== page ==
The 3.5 per cent real terms increase for Education Standard Spending and the FE 1 per cent real terms increase are not comparable. From this financial year school sixth forms are not funded through Education Standard Spending but by the Learning and Skills Council. The 3.5 per cent increase, which is to total Education Standard Spending, will therefore have no bearing on a differential between school sixth forms and FE colleges. The increase for FE is to core unit funding per FE student and the 1 per cent annual real terms rise over the spending review period compares to the real terms reductions in plans for core FE unit funding in previous years. In return for this additional funding we will be asking colleges to commit to targets for performance improvement.

  Detailed allocation of the settlement for schools, school sixth forms and further education beyond the announcements mentioned above is still being considered. I can confirm that we expect later in the year to be able to commit further substantial resources to the FE sector for the 2003-06 period. These resources will be linked to other aspects of the reform agenda on which we are currently consulting through "Success for All". Decisions and announcements on them will be made following the end of the consultation period (30 September). We believe that this commitment to significant long-term investment recognises the central role the sector plays in meeting our learning goals and delivering the skills the economy needs.

  Jeff Ennis questioned whether the profile of the type of courses that EMA students undertake will change in terms of the current balance between academic and vocational courses.

  We have sent the Select Committee members copies of the 2nd year report "Education Maintenance Allowance: The first two years—A Quantitative Evaluation" (and the Research Brief) and also copies of the report of the "Evaluation of Education Maintenance Allowance pilots: Leeds and London—First Year Evidence" (and the Research Brief) so they can look at the evidence in some detail.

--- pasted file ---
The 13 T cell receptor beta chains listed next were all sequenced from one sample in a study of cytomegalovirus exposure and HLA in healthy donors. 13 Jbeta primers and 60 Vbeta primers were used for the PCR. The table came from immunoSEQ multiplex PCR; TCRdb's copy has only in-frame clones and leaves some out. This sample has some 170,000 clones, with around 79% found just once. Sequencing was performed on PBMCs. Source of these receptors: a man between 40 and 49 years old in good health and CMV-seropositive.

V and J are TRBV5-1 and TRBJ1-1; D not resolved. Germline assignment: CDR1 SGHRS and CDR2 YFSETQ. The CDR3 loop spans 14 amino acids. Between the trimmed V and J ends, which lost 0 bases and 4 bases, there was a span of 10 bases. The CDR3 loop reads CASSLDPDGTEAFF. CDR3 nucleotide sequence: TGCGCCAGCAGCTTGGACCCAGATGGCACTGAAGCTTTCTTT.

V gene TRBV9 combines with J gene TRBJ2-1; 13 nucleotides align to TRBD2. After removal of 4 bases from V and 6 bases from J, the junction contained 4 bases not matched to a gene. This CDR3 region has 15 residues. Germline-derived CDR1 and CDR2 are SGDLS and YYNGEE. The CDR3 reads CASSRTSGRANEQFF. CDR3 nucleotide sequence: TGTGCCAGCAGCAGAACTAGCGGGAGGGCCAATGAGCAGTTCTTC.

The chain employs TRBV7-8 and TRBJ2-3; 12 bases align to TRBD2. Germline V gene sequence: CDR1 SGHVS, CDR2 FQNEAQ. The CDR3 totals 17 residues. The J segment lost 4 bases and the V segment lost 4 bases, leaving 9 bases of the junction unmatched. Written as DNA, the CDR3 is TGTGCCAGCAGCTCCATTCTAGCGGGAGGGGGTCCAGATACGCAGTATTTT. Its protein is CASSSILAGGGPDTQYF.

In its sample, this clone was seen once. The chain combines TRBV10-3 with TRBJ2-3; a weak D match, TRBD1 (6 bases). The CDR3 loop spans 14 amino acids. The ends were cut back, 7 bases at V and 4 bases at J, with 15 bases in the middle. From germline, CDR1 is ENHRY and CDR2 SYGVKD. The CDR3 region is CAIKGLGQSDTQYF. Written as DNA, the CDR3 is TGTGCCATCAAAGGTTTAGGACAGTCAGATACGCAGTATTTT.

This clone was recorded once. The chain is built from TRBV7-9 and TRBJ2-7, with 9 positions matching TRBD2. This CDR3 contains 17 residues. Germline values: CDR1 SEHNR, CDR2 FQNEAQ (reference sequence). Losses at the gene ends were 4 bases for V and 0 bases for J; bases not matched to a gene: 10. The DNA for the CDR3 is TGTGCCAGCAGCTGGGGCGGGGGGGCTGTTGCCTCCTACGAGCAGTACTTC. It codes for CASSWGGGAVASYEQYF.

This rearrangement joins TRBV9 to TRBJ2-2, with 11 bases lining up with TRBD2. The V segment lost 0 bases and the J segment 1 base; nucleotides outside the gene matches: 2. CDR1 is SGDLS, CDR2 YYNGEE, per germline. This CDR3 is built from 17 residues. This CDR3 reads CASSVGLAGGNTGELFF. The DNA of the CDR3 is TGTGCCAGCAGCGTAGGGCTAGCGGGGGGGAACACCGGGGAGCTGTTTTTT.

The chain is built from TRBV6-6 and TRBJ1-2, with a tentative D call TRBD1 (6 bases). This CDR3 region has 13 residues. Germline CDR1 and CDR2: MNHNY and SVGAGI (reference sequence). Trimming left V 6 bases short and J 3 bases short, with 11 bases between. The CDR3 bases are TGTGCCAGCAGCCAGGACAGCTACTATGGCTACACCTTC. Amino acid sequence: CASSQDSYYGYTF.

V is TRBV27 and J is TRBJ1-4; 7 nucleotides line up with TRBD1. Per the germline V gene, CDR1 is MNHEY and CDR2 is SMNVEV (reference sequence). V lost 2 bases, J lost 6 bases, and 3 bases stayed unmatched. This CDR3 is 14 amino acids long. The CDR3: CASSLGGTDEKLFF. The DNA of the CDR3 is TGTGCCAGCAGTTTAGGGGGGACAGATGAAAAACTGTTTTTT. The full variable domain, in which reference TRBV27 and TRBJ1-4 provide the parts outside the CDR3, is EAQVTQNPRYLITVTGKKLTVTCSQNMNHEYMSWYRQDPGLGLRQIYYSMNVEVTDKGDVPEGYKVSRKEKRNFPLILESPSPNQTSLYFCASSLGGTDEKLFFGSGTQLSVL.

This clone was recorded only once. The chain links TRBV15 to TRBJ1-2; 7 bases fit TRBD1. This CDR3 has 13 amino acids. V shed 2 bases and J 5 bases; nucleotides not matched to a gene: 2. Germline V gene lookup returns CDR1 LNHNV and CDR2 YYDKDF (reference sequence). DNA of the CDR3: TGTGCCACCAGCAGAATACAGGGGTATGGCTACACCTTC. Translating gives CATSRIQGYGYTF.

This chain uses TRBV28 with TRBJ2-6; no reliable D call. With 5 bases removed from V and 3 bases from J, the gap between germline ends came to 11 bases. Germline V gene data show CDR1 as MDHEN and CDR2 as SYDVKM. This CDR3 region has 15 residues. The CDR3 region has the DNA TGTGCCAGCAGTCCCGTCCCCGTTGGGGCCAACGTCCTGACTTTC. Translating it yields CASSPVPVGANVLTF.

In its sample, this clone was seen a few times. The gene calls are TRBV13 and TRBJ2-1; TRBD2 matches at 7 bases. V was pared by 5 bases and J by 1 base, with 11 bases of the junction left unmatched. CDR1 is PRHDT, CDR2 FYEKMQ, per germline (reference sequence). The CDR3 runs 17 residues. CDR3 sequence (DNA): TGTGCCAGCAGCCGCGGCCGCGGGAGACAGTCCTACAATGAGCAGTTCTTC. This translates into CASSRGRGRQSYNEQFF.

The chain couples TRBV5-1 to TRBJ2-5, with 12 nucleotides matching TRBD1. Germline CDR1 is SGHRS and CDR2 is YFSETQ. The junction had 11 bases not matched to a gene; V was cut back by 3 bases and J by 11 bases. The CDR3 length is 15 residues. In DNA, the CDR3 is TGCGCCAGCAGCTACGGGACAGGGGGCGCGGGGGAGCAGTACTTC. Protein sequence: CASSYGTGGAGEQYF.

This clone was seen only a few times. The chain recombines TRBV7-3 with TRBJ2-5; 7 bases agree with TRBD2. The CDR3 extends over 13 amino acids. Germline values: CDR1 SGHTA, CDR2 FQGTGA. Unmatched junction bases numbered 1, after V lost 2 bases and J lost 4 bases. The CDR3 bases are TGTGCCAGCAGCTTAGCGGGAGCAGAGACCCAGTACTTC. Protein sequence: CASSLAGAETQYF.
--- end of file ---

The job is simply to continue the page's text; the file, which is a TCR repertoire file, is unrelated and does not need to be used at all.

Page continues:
The key points from the evidence appear to be that the EMA does appear to encourage a greater proportion of young people to take vocational courses either on their own or alongside academic studies and achievement by EMA recipients in pilot areas at the end of these courses is at the same levels as their counterparts in the control areas, despite having lower attainment at 16. It is still too early in the analysis to say much about the types of courses studied by young people after two years on EMA. This information will be published next year.

  During the proceedings Valerie Davey asked whether funding for the London Centre for Gifted and Talented Children would be made available centrally or whether LEAs would be expected to contribute. As the Committee will be aware, the Secretary of State announced on 1 July, as part of the London Challenge, that she would make available £10 million over the next three years to support gifted and talented education in London. Our plans for this provision are still under development. Although we expect that public funding will be drawn largely from the £10 million already announced, I would not want to rule out the possibility that schools might make a contribution by paying for services provided to them, particularly those that benefit from Standards Fund Grant intended for this purpose.

  I hope that I have answered all the Committee members' queries satisfactorily.

Stephen Twigg MP